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Of Sidewalks, Bicycles, and Gifts

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The city council, with good intentions, is looking at the conflict between bikes and pedestrians on sidewalks. State law allows bicyclists to use sidewalks, provided riders mindfully share the limited space with walkers. But cities are given a "local option" under state law - they can restrict bikes on sidewalks to certain locations or ban them from sidewalks outright.

For riders, walkers, and traffic officers, the permutations of access, restriction, and "looking the other way" are confusing. And as the number of bike riders increases - particularly among under-employed youth and the working poor - confusion has left everyone frustrated.

The problem is compounded by the city's fragmentary bike lane system, which puts bike commuters at risk from motorists unless riders seek the relative security of the sidewalk.

(Many bike activists are skeptical of bike lanes that are shared with drivers and parked cars. They want Los Angeles to set up separated bike paths like those in Long Beach, where riding on the sidewalk in business districts is illegal.)

To let riders and walkers use sidewalks safely (as Eric Richardson reported recently at the website blogdowntown), the city council is considering a three-miles-an-hour speed limit for bikes on sidewalks in the presence of walkers, as well as designating some sidewalks downtown as "no bike" zones. Other options have been proposed (as noted by Damien Newton at the Streetsblog site): requiring bike riders to sound a bell or call out a warning when overtaking a pedestrian from behind and slowing to a walk at intersections and through driveway aprons.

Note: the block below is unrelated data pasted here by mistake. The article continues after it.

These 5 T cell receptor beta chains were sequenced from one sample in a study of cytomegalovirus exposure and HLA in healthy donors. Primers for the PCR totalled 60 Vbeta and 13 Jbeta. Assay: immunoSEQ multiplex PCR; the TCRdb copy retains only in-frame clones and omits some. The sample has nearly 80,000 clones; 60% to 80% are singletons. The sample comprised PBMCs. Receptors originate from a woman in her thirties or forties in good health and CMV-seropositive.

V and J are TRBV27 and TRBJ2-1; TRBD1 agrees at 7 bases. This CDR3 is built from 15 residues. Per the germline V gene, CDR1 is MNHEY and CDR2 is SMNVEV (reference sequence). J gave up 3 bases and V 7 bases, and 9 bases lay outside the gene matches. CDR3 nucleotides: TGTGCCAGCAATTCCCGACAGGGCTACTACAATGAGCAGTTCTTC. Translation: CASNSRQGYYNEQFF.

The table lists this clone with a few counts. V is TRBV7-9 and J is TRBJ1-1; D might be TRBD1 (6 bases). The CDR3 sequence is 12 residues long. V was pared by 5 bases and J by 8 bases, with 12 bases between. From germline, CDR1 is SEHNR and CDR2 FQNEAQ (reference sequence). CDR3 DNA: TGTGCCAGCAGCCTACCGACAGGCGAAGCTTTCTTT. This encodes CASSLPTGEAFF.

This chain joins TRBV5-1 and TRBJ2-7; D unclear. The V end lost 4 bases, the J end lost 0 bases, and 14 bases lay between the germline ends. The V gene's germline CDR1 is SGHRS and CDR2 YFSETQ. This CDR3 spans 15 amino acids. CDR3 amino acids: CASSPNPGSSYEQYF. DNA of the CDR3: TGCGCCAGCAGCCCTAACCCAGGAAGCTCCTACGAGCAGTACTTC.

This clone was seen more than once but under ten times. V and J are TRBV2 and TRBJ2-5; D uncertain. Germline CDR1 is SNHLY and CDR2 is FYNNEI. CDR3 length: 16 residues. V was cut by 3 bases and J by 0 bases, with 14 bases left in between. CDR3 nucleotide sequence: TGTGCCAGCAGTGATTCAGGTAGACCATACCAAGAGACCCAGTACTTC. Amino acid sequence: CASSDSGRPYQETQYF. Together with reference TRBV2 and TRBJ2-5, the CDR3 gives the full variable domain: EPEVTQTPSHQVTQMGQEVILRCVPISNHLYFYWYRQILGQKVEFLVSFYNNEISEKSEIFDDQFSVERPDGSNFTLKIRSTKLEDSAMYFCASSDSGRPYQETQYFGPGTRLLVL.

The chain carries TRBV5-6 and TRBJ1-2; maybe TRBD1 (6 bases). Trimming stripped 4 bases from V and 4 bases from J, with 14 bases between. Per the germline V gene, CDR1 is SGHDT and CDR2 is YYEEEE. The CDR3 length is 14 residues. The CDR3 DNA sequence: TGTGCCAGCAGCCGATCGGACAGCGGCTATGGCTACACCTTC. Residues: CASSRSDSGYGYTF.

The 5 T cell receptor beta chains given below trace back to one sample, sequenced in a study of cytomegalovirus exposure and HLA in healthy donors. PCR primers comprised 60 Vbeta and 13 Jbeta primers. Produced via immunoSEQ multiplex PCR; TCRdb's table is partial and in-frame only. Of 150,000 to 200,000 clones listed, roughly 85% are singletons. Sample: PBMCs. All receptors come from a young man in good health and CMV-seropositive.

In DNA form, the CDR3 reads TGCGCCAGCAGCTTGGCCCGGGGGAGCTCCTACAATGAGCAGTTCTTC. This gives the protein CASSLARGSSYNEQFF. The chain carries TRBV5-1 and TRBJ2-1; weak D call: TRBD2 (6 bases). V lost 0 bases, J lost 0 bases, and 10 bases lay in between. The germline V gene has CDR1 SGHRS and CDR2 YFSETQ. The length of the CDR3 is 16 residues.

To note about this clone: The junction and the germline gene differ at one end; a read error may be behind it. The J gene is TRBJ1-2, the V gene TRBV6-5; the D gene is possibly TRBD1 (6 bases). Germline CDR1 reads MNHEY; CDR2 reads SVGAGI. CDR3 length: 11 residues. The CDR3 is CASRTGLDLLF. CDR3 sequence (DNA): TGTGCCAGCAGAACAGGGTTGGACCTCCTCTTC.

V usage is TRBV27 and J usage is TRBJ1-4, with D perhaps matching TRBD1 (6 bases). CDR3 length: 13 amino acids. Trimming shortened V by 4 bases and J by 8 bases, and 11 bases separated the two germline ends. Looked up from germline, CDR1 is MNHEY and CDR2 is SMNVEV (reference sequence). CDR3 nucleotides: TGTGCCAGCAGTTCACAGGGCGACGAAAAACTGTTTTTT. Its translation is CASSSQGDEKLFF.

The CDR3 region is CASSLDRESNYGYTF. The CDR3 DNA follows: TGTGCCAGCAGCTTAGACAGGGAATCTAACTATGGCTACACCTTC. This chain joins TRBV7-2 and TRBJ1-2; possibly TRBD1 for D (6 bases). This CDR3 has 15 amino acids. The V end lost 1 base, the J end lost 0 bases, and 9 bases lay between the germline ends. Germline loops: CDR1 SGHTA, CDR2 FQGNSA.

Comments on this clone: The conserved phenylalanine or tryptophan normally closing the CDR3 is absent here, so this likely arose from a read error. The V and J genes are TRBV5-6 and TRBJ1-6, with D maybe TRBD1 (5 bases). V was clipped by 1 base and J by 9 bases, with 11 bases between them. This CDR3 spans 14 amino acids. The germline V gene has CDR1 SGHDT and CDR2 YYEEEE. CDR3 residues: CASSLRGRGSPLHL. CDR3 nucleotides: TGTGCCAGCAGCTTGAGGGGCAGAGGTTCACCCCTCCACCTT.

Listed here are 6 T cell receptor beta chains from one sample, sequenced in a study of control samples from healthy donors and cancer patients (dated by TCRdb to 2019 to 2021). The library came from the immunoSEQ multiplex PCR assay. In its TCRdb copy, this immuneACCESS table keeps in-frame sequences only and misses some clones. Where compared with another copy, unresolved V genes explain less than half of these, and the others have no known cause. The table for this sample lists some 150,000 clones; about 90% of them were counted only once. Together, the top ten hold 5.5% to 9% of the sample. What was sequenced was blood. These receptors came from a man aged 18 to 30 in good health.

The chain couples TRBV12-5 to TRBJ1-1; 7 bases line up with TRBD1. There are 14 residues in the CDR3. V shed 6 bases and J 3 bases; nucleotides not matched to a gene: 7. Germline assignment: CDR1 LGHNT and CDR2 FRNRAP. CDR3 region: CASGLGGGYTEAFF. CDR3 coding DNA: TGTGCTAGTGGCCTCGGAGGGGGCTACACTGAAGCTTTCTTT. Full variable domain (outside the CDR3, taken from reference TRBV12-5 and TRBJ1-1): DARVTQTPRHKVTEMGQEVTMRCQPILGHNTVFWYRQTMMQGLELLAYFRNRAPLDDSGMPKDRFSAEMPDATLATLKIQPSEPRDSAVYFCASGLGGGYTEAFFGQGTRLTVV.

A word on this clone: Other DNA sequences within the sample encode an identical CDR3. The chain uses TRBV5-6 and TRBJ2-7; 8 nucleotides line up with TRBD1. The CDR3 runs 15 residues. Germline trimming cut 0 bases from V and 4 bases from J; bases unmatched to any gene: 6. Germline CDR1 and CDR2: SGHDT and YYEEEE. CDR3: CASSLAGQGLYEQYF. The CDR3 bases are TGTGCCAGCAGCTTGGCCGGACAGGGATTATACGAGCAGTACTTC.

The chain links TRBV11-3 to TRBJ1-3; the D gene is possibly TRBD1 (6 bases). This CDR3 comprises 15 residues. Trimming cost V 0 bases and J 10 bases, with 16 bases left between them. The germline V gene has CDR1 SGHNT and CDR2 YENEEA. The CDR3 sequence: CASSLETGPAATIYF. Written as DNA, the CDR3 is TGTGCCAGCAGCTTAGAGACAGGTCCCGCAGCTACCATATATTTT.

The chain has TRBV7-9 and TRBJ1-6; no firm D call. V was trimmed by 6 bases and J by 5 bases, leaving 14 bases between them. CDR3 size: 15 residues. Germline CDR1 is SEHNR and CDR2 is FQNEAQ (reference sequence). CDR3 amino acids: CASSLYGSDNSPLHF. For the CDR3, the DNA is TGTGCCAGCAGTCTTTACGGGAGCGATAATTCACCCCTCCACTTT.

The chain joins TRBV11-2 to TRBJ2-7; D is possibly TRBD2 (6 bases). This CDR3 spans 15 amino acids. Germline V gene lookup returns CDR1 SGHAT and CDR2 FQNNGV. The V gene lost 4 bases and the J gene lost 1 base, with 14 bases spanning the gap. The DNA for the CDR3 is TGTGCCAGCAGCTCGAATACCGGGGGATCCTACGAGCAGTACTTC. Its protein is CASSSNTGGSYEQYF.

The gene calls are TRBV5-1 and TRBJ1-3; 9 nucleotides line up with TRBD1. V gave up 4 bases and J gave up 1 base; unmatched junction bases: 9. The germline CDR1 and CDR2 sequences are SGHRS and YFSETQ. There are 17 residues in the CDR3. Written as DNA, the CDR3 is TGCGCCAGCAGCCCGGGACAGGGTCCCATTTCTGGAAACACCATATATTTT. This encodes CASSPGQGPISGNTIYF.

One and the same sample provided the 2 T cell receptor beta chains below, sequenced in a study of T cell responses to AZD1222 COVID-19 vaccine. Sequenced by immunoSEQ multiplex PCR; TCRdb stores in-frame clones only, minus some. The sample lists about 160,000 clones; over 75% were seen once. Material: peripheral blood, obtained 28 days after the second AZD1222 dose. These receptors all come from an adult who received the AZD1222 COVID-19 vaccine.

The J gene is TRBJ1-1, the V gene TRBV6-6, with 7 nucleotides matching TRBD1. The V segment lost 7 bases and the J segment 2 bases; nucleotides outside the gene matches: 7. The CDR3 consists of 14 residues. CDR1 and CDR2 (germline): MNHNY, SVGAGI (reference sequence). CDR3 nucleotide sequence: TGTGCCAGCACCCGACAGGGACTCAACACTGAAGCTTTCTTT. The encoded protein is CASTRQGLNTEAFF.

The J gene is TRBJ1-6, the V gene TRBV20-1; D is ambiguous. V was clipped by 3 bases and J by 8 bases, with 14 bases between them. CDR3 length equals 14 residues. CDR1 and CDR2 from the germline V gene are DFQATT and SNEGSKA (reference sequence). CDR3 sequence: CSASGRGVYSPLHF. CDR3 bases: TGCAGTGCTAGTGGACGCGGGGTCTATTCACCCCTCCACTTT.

Bike riders (with an attitude) bristle at these proposals, which would sour the outlaw aspects of urban bike commuting into the bourgeois rectitude of a Copenhagen or Amsterdam. Pedestrians - of which I am obliged to be one - just wish bike riders didn't regard us as impediments to their speed.

Unexamined in these discussions about what should and shouldn't go on sidewalks, is the conviction among those who go about on wheels - either two or four - that wheels themselves have a natural privilege over those who are wheel-less, and that those who ride (bike, car, skateboard) are the betters of those who walk.

I believe (somewhat foolishly, in these coarsening times) in public places and their civilizing power. I walk to the right of the four-foot-wide sidewalks of my commute. I listen for the almost-silent bike closing from behind at 15 miles an hour. I pay attention (even as I know drivers and bike riders seem not to). I say to myself, "This is the gift I give them."

D. J. Waldie, author, historian, and as the New York Times said in 2007, "a gorgeous distiller of architectural and social history," writes about Los Angeles on KCET's SoCal Focus blog.

The image on this page is by flickr user Danielle Scott. It is used under a Creative Commons License.

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